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Another Large Gull SP., Tainan County, Taiwan: taimyrensis or mongolicus?

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Old Tuesday 14th February 2017, 12:41   #1
SteveMM
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Another Large Gull SP., Tainan County, Taiwan: taimyrensis or mongolicus?

Apologies if this is getting boring! This is the last one that's bothering me (for now at least).

I'm pretty sure this bird is just a very 'frosted-looking' first-winter taimyrensis due to fairly small (but still worryingly obvious) predominantly brownish-looking window on the inner primaries, dark outer greater coverts, well-patterned scapulars (with brown markings), and (perhaps most importantly) lack of obvious signs of wear throughout the upperwing coverts.

However, it does have one or two pro-mongolicus features, such as very white head and body, very white fringes to the upperwing coverts, subtly silvery-centred scapulars, and a narrow tail band.

I think Mongolian should look very bleached and worn through the wing by now, which is the main reason I do not prefer it. (Photo taken Feb 9 BTW.)

Confirmation or otherwise would once again be greatly appreciated!

Steve
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Last edited by SteveMM : Tuesday 14th February 2017 at 13:10. Reason: Date added.
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Old Tuesday 14th February 2017, 15:50   #2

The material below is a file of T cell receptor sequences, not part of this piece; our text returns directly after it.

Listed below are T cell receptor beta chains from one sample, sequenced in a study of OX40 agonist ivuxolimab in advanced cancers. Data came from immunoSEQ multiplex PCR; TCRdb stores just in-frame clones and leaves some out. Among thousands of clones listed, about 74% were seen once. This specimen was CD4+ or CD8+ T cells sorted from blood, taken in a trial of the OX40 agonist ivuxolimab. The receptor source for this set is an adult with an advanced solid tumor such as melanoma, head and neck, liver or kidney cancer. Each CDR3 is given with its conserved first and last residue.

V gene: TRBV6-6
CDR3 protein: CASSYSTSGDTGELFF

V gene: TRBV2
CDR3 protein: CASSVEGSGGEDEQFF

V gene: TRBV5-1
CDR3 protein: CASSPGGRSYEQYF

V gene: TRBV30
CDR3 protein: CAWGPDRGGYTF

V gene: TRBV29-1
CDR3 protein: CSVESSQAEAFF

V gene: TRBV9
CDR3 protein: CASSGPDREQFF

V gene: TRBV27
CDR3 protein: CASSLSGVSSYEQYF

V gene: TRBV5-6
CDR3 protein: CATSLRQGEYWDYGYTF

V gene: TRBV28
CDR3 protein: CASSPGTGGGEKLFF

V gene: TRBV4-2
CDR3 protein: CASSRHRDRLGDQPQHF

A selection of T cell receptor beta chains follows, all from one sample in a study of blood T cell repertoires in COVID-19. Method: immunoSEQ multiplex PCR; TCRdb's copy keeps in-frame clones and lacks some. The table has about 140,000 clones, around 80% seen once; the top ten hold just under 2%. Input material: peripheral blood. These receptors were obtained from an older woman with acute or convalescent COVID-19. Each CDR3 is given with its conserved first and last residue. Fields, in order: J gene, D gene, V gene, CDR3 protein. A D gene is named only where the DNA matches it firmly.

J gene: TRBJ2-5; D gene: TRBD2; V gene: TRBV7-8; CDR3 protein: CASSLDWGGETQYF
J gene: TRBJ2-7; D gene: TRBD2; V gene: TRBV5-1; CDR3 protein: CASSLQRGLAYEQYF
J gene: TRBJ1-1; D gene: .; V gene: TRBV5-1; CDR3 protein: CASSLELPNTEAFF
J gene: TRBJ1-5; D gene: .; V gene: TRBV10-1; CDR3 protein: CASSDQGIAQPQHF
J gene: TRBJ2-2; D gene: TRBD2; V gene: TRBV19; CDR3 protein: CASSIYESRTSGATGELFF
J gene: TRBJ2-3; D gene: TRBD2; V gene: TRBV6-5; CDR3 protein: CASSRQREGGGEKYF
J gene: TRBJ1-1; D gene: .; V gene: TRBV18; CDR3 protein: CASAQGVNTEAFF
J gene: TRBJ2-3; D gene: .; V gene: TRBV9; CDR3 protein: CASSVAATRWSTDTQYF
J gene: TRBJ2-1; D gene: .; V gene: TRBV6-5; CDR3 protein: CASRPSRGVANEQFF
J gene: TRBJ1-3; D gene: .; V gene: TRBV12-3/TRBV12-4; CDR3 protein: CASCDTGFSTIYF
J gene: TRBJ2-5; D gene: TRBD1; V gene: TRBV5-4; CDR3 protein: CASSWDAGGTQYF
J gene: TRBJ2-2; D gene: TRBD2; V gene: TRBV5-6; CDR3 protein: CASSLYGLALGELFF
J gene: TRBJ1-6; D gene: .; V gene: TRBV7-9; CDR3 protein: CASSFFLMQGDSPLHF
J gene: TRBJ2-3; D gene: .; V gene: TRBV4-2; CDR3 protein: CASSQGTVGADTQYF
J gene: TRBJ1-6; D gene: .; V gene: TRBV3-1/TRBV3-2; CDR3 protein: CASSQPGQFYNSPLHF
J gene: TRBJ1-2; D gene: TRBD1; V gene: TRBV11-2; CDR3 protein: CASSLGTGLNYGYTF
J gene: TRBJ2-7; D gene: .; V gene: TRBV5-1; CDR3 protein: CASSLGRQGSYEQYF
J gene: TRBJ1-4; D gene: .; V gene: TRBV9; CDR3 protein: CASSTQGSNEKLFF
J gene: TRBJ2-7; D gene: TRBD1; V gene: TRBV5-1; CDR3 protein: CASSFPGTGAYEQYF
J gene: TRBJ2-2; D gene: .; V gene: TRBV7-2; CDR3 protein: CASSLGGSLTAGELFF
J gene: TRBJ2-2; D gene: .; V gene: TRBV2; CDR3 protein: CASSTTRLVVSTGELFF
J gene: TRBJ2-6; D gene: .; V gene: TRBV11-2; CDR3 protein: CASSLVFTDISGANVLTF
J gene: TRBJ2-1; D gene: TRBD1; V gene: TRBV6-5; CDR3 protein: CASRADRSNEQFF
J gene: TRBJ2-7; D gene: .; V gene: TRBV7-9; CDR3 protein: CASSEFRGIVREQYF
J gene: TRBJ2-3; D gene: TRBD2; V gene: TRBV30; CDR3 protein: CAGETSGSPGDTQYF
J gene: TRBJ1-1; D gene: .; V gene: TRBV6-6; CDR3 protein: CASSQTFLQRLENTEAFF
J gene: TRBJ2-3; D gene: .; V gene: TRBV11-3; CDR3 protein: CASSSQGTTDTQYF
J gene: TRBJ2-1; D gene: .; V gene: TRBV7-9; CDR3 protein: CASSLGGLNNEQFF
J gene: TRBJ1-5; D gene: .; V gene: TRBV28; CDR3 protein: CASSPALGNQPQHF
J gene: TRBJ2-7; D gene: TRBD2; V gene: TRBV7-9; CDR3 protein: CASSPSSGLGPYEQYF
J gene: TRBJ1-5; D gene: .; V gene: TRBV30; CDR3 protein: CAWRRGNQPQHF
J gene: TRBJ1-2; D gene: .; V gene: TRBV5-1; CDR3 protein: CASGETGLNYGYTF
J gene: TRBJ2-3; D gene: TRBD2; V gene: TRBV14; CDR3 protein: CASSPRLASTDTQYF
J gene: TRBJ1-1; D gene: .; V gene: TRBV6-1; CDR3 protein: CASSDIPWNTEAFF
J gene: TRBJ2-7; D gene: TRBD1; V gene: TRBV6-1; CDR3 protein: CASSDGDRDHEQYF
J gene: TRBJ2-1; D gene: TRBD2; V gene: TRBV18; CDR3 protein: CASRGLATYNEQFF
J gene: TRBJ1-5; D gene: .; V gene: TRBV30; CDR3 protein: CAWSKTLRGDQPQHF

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Quote:
Originally Posted by SteveMM View Post
Apologies if this is getting boring! This is the last one that's bothering me (for now at least).

I'm pretty sure this bird is just a very 'frosted-looking' first-winter taimyrensis due to fairly small (but still worryingly obvious) predominantly brownish-looking window on the inner primaries, dark outer greater coverts, well-patterned scapulars (with brown markings), and (perhaps most importantly) lack of obvious signs of wear throughout the upperwing coverts.

However, it does have one or two pro-mongolicus features, such as very white head and body, very white fringes to the upperwing coverts, subtly silvery-centred scapulars, and a narrow tail band.

I think Mongolian should look very bleached and worn through the wing by now, which is the main reason I do not prefer it. (Photo taken Feb 9 BTW.)

Confirmation or otherwise would once again be greatly appreciated!

Steve
I seem to be in the horrible habit these days of asking first and reading second (when it would be better to do things the other way round).

It looks to me like the inner 3-4 greater coverts on this bird have been replaced. This would put the bird in active moult in February and therefore make it a northern breeder, and by extension rule out mongolicus completely, right? Or have I got this all horribly wrong?

Again, all comments welcome!

Steve
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Old Tuesday 14th February 2017, 15:57   #3
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No need to apologise Steve! Nice ones these Taiwan Gulls!

This has to be a 'taimyrensis' type, with those dark greater coverts, terial pattern, structure and pale underwing, pale underwing, which btw mongolicus also shows, along with paler greater coverts and paler again inner primaries. Athought tail pattern could fit mongolicus it would still have a much paler plumage at the given time. Here are some Oct mongolicus:http://gulls.tistory.com/category/SP...lian%20Gull%29
and some early March 'taimyrensis' types by Peter Adriaens:http://www.pbase.com/smiths_1/taimyr_gull
and here:http://tori3.sakura.ne.jp/birdworld_...okamome-1w.htm

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Old Tuesday 14th February 2017, 16:25   #4
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No need for apologies though not everyone finds Gulls so exciting.